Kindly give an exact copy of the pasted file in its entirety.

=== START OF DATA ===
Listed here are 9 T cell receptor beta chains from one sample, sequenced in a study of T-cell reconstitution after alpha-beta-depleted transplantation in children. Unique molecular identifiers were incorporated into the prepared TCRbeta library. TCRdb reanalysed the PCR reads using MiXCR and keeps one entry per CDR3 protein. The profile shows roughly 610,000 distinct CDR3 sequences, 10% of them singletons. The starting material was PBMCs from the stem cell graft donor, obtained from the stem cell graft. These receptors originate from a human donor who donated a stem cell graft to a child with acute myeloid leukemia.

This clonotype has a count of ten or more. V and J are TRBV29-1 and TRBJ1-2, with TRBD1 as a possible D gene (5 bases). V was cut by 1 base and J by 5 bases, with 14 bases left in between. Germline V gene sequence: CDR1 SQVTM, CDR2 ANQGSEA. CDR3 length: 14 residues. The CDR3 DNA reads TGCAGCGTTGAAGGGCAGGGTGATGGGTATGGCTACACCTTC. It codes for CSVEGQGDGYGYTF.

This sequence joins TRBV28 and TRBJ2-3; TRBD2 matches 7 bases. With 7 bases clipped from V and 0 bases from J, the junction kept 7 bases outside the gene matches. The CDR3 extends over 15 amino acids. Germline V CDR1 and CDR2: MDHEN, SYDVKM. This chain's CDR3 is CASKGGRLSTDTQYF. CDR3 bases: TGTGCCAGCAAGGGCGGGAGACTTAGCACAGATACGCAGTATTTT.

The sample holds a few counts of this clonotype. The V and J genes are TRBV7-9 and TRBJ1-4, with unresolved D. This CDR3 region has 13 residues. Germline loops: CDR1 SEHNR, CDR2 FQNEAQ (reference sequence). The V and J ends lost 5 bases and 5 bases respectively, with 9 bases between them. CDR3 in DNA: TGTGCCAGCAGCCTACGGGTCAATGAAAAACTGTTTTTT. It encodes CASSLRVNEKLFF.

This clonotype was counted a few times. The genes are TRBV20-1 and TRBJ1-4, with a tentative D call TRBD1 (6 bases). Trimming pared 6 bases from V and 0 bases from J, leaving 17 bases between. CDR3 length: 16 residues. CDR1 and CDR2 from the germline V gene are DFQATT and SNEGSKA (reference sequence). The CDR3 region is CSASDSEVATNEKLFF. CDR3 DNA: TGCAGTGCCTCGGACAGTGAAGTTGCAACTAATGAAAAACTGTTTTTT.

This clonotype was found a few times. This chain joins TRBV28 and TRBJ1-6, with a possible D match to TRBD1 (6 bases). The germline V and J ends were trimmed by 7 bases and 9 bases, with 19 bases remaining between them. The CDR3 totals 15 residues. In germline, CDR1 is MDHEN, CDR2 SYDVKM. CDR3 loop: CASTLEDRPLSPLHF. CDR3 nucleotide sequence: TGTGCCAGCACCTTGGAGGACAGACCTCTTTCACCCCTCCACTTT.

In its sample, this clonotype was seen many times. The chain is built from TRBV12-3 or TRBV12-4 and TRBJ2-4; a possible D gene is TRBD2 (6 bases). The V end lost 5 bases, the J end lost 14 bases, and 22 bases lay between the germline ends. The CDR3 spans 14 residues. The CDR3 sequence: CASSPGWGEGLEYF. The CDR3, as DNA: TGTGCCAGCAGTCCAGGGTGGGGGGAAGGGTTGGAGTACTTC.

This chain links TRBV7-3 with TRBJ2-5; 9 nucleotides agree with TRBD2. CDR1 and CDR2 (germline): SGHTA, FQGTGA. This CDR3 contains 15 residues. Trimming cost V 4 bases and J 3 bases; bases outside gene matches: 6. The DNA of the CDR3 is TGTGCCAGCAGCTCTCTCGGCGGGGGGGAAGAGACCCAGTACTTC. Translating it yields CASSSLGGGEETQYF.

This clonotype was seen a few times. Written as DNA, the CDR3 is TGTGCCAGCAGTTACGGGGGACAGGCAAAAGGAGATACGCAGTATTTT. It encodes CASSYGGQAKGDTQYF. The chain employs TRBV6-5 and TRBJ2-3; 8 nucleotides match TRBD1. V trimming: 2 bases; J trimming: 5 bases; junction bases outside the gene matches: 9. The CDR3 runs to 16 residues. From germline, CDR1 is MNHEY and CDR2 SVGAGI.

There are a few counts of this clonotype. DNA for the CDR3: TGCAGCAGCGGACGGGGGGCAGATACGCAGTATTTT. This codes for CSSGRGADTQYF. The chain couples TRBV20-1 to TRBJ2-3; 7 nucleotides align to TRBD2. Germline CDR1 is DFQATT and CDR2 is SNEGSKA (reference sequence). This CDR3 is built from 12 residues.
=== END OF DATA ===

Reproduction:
Listed here are 9 T cell receptor beta chains from one sample, sequenced in a study of T-cell reconstitution after alpha-beta-depleted transplantation in children. Unique molecular identifiers were incorporated into the prepared TCRbeta library. TCRdb reanalysed the PCR reads using MiXCR and keeps one entry per CDR3 protein. The profile shows roughly 610,000 distinct CDR3 sequences, 10% of them singletons. The starting material was PBMCs from the stem cell graft donor, obtained from the stem cell graft. These receptors originate from a human donor who donated a stem cell graft to a child with acute myeloid leukemia.

This clonotype has a count of ten or more. V and J are TRBV29-1 and TRBJ1-2, with TRBD1 as a possible D gene (5 bases). V was cut by 1 base and J by 5 bases, with 14 bases left in between. Germline V gene sequence: CDR1 SQVTM, CDR2 ANQGSEA. CDR3 length: 14 residues. The CDR3 DNA reads TGCAGCGTTGAAGGGCAGGGTGATGGGTATGGCTACACCTTC. It codes for CSVEGQGDGYGYTF.

This sequence joins TRBV28 and TRBJ2-3; TRBD2 matches 7 bases. With 7 bases clipped from V and 0 bases from J, the junction kept 7 bases outside the gene matches. The CDR3 extends over 15 amino acids. Germline V CDR1 and CDR2: MDHEN, SYDVKM. This chain's CDR3 is CASKGGRLSTDTQYF. CDR3 bases: TGTGCCAGCAAGGGCGGGAGACTTAGCACAGATACGCAGTATTTT.

The sample holds a few counts of this clonotype. The V and J genes are TRBV7-9 and TRBJ1-4, with unresolved D. This CDR3 region has 13 residues. Germline loops: CDR1 SEHNR, CDR2 FQNEAQ (reference sequence). The V and J ends lost 5 bases and 5 bases respectively, with 9 bases between them. CDR3 in DNA: TGTGCCAGCAGCCTACGGGTCAATGAAAAACTGTTTTTT. It encodes CASSLRVNEKLFF.

This clonotype was counted a few times. The genes are TRBV20-1 and TRBJ1-4, with a tentative D call TRBD1 (6 bases). Trimming pared 6 bases from V and 0 bases from J, leaving 17 bases between. CDR3 length: 16 residues. CDR1 and CDR2 from the germline V gene are DFQATT and SNEGSKA (reference sequence). The CDR3 region is CSASDSEVATNEKLFF. CDR3 DNA: TGCAGTGCCTCGGACAGTGAAGTTGCAACTAATGAAAAACTGTTTTTT.

This clonotype was found a few times. This chain joins TRBV28 and TRBJ1-6, with a possible D match to TRBD1 (6 bases). The germline V and J ends were trimmed by 7 bases and 9 bases, with 19 bases remaining between them. The CDR3 totals 15 residues. In germline, CDR1 is MDHEN, CDR2 SYDVKM. CDR3 loop: CASTLEDRPLSPLHF. CDR3 nucleotide sequence: TGTGCCAGCACCTTGGAGGACAGACCTCTTTCACCCCTCCACTTT.

In its sample, this clonotype was seen many times. The chain is built from TRBV12-3 or TRBV12-4 and TRBJ2-4; a possible D gene is TRBD2 (6 bases). The V end lost 5 bases, the J end lost 14 bases, and 22 bases lay between the germline ends. The CDR3 spans 14 residues. The CDR3 sequence: CASSPGWGEGLEYF. The CDR3, as DNA: TGTGCCAGCAGTCCAGGGTGGGGGGAAGGGTTGGAGTACTTC.

This chain links TRBV7-3 with TRBJ2-5; 9 nucleotides agree with TRBD2. CDR1 and CDR2 (germline): SGHTA, FQGTGA. This CDR3 contains 15 residues. Trimming cost V 4 bases and J 3 bases; bases outside gene matches: 6. The DNA of the CDR3 is TGTGCCAGCAGCTCTCTCGGCGGGGGGGAAGAGACCCAGTACTTC. Translating it yields CASSSLGGGEETQYF.

This clonotype was seen a few times. Written as DNA, the CDR3 is TGTGCCAGCAGTTACGGGGGACAGGCAAAAGGAGATACGCAGTATTTT. It encodes CASSYGGQAKGDTQYF. The chain employs TRBV6-5 and TRBJ2-3; 8 nucleotides match TRBD1. V trimming: 2 bases; J trimming: 5 bases; junction bases outside the gene matches: 9. The CDR3 runs to 16 residues. From germline, CDR1 is MNHEY and CDR2 SVGAGI.

There are a few counts of this clonotype. DNA for the CDR3: TGCAGCAGCGGACGGGGGGCAGATACGCAGTATTTT. This codes for CSSGRGADTQYF. The chain couples TRBV20-1 to TRBJ2-3; 7 nucleotides align to TRBD2. Germline CDR1 is DFQATT and CDR2 is SNEGSKA (reference sequence). This CDR3 is built from 12 residues.